Our indigenous sisters and brothers ask us not to ignore our past. They ask us to remember the truth, to not perpetuate lies of happy little indians and generous white pilgrims, not to dress up our children in feather headdresses and black Pilgrim hats, to stop the white washing of our nation’s origin story, and to take responsibility for our past in order to move together into a future where we might all live and thrive. They ask us to remember the names of the Wampanoag, Massasoit, Wamsutta Frank James, their stories of the past, and their struggles of the present. They ask us to mourn with them as our ancestors and theirs are inseparably tied together in the painful history of this place we all now call home.
It’s important to name the loss and grief that comes from choosing to live a more conscientious life; this life isn’t always the funnest choice. It often means abandoning thoughts and habits that were once really enjoyable or meaningful. It means recognizing our privilege, even if we also come from oppressed peoples. It sometimes means leaving things behind that were once really special and really important to us. It almost always entails learning truths that you can’t unknow, feeling the pain in others that you can’t unfeel. It often means seeing the ugly reality behind the beautiful idealized facade, even when we were more happy with our fairytale. Sometimes, it means saying goodbye to traditions we love and feeling distanced from those who chose to stay in the fairytale.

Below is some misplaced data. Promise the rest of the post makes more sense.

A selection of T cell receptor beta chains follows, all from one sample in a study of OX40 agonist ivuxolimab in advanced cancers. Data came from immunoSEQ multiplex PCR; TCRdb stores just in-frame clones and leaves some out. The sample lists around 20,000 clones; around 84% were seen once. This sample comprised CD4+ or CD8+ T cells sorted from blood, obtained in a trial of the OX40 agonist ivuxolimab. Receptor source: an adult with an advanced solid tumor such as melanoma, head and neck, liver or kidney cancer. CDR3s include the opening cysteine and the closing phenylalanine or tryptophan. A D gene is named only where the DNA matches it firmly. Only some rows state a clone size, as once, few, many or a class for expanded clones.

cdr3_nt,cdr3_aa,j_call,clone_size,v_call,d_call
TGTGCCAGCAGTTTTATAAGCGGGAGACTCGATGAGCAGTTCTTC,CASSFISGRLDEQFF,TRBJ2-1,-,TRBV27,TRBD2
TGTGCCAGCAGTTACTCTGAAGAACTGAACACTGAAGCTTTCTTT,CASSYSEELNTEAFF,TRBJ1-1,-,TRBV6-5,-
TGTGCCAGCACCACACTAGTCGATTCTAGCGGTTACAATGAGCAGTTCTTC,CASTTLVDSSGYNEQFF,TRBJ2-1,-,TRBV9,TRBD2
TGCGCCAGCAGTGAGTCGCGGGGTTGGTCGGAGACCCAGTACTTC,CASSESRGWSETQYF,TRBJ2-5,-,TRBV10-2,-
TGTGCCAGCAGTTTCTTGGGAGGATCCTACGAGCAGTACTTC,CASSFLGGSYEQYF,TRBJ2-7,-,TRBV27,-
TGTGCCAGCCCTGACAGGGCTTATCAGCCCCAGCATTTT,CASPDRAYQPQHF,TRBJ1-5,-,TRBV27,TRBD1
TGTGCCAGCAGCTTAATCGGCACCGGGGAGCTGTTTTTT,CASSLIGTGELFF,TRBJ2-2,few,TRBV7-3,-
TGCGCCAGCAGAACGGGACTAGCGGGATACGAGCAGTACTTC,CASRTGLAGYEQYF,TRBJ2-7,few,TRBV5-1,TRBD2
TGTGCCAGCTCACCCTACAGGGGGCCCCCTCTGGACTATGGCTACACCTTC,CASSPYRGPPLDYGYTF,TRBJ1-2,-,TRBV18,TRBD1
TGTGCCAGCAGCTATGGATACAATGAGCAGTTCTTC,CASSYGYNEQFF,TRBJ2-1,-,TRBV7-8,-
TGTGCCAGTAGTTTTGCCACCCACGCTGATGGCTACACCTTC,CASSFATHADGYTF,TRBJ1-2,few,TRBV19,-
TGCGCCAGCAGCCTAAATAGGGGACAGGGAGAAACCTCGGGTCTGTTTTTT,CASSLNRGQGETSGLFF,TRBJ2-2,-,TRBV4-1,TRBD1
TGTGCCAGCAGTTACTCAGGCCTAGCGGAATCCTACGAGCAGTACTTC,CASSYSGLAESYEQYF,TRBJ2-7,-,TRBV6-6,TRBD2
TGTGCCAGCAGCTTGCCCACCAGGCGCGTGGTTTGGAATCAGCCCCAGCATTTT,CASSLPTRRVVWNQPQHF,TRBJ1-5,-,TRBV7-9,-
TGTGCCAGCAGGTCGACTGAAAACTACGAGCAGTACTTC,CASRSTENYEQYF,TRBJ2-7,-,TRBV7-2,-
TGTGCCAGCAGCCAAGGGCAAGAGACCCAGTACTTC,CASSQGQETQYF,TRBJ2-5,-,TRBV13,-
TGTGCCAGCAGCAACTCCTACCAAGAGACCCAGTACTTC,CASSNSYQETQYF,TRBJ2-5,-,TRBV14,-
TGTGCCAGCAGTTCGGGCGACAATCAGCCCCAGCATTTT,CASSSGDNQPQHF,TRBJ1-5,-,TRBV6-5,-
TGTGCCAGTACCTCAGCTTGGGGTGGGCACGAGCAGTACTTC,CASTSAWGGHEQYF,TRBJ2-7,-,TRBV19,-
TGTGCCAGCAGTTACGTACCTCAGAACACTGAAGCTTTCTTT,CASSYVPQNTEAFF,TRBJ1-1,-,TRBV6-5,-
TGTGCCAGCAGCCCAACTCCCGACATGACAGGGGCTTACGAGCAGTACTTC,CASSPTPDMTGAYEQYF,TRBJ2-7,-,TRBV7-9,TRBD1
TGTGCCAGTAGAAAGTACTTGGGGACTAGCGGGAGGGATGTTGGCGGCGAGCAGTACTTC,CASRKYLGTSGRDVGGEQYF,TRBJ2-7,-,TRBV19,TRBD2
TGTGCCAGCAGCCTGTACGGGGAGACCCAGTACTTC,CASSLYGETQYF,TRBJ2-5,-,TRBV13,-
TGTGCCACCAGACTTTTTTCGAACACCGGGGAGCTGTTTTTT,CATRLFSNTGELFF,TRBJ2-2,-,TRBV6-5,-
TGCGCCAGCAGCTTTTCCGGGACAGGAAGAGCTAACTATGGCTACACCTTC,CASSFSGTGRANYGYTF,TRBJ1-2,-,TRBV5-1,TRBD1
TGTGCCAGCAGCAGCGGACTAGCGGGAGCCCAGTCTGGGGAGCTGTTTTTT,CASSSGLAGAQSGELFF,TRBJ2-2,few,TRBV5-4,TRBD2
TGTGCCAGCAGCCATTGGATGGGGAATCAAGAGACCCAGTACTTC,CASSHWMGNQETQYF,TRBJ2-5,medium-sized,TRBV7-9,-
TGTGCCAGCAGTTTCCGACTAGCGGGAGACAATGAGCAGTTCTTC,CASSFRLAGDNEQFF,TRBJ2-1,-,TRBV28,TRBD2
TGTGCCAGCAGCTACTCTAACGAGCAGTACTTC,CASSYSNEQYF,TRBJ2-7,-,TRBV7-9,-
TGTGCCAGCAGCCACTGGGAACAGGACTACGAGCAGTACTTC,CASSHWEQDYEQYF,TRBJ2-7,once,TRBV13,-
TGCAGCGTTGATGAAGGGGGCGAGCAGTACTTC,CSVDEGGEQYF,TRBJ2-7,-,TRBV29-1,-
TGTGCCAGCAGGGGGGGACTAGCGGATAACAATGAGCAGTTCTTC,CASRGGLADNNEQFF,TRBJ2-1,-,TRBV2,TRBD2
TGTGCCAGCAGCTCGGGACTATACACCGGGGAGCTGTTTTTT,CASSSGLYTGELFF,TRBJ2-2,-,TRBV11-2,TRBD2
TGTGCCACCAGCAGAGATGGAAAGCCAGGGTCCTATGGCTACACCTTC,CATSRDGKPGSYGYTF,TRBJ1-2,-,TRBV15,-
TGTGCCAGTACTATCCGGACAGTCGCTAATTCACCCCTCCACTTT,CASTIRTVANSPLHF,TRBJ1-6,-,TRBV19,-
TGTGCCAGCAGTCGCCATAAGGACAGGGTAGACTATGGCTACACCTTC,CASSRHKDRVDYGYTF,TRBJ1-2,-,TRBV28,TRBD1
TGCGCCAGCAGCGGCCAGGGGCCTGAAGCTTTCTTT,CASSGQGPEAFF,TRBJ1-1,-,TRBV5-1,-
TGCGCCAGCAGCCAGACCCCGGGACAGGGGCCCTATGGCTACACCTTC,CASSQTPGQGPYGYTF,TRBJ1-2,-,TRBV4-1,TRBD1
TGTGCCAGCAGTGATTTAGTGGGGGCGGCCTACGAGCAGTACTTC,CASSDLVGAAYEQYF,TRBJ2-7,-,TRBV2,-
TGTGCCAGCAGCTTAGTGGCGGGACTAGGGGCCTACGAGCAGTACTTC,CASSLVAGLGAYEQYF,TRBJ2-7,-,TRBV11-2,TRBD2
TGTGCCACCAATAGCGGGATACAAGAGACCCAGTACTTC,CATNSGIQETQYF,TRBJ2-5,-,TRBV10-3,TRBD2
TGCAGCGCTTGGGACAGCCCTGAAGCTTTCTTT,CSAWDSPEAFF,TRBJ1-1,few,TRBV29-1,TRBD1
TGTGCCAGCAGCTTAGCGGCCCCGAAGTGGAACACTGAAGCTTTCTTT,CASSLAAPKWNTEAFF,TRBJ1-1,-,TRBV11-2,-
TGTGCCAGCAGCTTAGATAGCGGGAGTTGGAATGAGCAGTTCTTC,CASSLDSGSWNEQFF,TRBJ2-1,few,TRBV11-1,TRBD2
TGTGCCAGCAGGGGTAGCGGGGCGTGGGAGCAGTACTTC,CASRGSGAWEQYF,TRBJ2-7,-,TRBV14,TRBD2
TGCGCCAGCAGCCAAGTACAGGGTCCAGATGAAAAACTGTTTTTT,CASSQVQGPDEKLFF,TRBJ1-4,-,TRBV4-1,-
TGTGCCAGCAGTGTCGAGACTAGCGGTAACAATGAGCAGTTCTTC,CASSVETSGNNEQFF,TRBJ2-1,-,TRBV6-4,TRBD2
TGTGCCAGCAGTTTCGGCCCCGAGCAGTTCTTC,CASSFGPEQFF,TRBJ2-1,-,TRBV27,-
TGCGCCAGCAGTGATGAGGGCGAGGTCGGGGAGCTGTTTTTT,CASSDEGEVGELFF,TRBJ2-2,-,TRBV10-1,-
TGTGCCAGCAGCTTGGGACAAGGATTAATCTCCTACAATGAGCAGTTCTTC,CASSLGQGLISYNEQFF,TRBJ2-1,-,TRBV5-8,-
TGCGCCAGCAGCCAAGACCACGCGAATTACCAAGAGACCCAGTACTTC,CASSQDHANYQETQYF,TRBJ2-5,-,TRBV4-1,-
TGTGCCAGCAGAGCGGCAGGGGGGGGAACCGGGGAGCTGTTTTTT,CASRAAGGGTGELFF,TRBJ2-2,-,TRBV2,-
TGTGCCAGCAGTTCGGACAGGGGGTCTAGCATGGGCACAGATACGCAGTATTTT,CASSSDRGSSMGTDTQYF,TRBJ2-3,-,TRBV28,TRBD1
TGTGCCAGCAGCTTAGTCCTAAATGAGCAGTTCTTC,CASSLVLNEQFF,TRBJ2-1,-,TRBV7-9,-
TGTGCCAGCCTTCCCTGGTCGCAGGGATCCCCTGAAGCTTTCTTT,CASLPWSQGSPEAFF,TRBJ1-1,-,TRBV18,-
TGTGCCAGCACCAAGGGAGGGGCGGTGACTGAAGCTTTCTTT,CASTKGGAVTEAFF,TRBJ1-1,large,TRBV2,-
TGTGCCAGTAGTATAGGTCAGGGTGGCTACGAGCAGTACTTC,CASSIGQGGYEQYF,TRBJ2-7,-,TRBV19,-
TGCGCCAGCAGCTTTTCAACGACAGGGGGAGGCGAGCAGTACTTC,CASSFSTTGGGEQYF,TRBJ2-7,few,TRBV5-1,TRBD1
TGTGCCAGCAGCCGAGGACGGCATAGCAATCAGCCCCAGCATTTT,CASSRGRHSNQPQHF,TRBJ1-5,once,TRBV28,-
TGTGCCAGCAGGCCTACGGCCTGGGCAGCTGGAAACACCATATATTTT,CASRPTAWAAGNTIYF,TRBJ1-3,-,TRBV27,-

It is easy to build up anger and resentment for those who chose the easier, happier fairytale route. Some years I feel jealous of them and the beautiful pictures of food and family I see on social media. My pride gets the best of me, and my integrity becomes a bitter pill to swallow.
Weas people who have had the privilege and innocence not to know the truth of this holiday, not to carry its burden all these years have a responsibility to be honest with each other, and work on it together. I think it’s important that we don’t just pretend that the high road is easy or our feelings resolved. It’s meaningful to share where we struggle, where a principled life gets hard, where it feels lonely, where the right decision feels tough, and the loss we feel from losing a lie that felt so good for so long–even while we acknowledge that others have lost so much more.
It is not my place to judge what others choose to do or not do for Thanksgiving. I can totally understand why folks choose to rename it or reframe it and keep the rest the same. I choose not to for my own reasons, and I let the grief I feel for myself in losing this holiday flow as a stream of empathy into the ocean of pain that our indigenous siblings and ancestors have felt for centuries.
When I’m at my best, I let it renew my hunger for justice and peace and wellbeing for this planet and her creatures. And I give thanks for the life and strength to contribute to this struggle, and for the love that fuels it, generation after generation.
This blog post is part of a series called How white Christian Supremacy Stole…Everything, where we’ll unpack some of the sticky feelings so many of us have around some of the US’s major holidays. The series aims to give a voice to us buzzkills who devote our lives to social justice and have a hard time not feeling like a grinch during every. Single. Holiday. You’re not alone in your grinchiness! Understanding what is harmful about a cultural phenomenon, or what doesn’t sit right with us, can help us identify how we want to reclaim our agency and observe those holidays (or not) in alignment with our ethics and beliefs. In that way, we hope this blog post feels like spiritual accompaniment.